For several days I have tried to settle on a topic to write and have had absolutely no luck coming up with one with which I felt comfortable. While this was laying heavily on my thought I got up one morning and, as is my custom, entered the shower and began washing and soaking. The hot water was grand and I basked in complete contentment as it gently cascaded down and pummeled my body. As I applied my favorite body wash for men, using it according to direction, my thought focused on how wonderful it was that I could shower and keep clean but wondered what the negative impact would be of not being able to stay clean and practice good personal hygiene. So there you have it. I decided on using that epiphany moment of insight as my point of departure for this article. I am glad I did. It is a worthwhile topic on which to write. What then is the negative impact of a general lack of personal hygiene and an habitually dirty body, on such person’s general sense of well-being?
Where do we look for answers to this perplexing question? I decided to focus on the plight of street people as the most transparent and meaningful examples of the point I wanted to make. I want it perfectly clear that I do not see any causal relationship suggesting an inability to practice good personal hygiene as the cause of anyone having to live on the streets. But I do suggest it is axiomatic that there is a nexus establishing the need to live on the street, as a primary cause of a person’s inability to practice the requirements of good personal hygiene..
- Problems Encountered From A Lack Of Personal Hygiene: The Effect of A Dirty Body on General Well-Being
Forced to live on the streets or some other place where a person is unable to do what is necessary for good personal hygiene has devastating effects. Here are some of them.
If such a person had employment when this problem arose, it is unlikely that he will be able to stay employed much more than a week or so following his move into the streets. For who among us will look with charity and patience on someone in the work force, perhaps in the cubicle next to us, filling the available air with body odor?
What are the employment prospects if he did not already have a job? After a week or so living on the street his chances of gaining suitable employment are next to nothing and becoming less and less with each passing day.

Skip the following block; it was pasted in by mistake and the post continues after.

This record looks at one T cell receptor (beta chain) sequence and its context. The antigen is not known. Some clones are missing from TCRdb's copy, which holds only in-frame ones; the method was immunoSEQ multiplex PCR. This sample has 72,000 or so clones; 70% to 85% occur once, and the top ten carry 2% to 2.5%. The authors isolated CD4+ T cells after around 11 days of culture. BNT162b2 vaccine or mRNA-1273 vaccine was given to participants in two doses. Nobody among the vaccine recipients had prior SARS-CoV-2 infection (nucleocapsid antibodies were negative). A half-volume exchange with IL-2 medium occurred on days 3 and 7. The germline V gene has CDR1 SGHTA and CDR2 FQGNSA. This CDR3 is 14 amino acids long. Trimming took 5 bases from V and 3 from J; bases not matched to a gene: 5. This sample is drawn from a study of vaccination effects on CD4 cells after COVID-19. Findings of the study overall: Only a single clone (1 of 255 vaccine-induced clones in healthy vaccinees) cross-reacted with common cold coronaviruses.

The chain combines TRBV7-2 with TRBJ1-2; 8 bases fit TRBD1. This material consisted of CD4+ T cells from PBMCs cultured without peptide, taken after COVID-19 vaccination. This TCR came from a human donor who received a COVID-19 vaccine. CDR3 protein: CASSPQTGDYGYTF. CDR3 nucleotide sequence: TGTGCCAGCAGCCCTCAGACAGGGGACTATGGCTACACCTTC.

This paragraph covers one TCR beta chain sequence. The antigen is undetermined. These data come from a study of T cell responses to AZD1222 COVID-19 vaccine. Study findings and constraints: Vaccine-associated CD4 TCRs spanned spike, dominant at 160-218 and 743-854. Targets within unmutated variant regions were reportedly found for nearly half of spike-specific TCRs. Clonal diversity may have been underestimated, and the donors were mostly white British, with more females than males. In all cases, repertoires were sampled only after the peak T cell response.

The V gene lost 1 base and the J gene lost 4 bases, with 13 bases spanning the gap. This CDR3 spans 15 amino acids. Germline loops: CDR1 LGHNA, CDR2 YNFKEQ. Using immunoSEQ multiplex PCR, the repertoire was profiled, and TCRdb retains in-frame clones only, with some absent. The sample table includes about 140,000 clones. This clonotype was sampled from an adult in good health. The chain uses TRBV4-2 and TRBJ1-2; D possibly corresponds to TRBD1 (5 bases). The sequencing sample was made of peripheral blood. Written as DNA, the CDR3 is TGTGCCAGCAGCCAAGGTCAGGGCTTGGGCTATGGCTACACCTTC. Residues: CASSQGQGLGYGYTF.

It would be an exceptional host or hostess sponsoring a dinner party that would invite our street person to attend. Even if a close friend, I suggest that no invitation would be issued and the most that would happen is that food might be inconspicuously offered him as a way of extending charity. In the name of brotherly love, he might even be allowed to take a shower. But how many times would he be able to count on that? He would have exhausted his welcome by the end of the first week, if not before. Again, his lack of cleanliness, dirty clothes, the body odor and bad breath that exist under such circumstances are all road blocks that prevent his inclusion in the social network, if any, that he had before this disaster.
Then, too, there are people who for whatever reason are just plain careless and even unwilling to spend the time needed to be clean. This type of person almost by definition becomes a social misfit and loner. Shy and introverted he would typically spend his time alone shutting out the world and others who might normally be actively engaged in his life in some meaningful way.
Medical and Health Concerns
Finally there are any number of medical and general health conditions contracted when living on the street. Lice in the head and pubic areas acquired from the need to use poorly maintained public restrooms and having to sleep almost literally on the ground every night. Colds and the flu become common place as do a number of other medical conditions requiring treatment.
What Can Be Done To Help?
What are some of the things we must do to remedy or mitigate the effects of these life circumstances that are impairing the general sense of well-being of those encountering this problem?
- Updated vaccinations are needed to protect the public health and wherever possible prevent the outbreak of disease.
- Proper sanitation is a must.
- The construction of low cost public housing to put a roof over the heads of homeless people and get them off the streets.
- Those who have the means to look after themselves but don’t should be required to attend a seminar on how to keep themselves clean and healthy.
- For a person that just won’t maintain personal cleanliness there is very little that we can do for him except to make every attempt to instill in him the need, if necessary by engaging the service of professionals in social work, psychology and other disciplines.
- Those with other disabilities have their local public health Department and a number of social and religious entities on which to draw. The Salvation Army, Meals on Wheels and similar programs are widely available to homeless, elderly and disabled people. Depending upon one’s circumstances, education and counselling on how to properly care for one’s self might be available. The Internet, a good telephone directory and the Public Health Department are good resources for identifying locally available agencies capable of providing help to a person wanting to overcome this problem.
The failure to follow good personal hygiene practices will lead to a variety of personal, social and medical conditions that greatly impact upon a person’s sense of general well-being. They also have the potential to cause problems for the general population if allowed to get out hand. A wise person once wrote the aphorism “cleanliness is next to godliness.” By remembering this it serves as a reminder of our need to practice good personal hygiene.
© Douglas M Midgley, J.D. All Rights Reserved Worldwide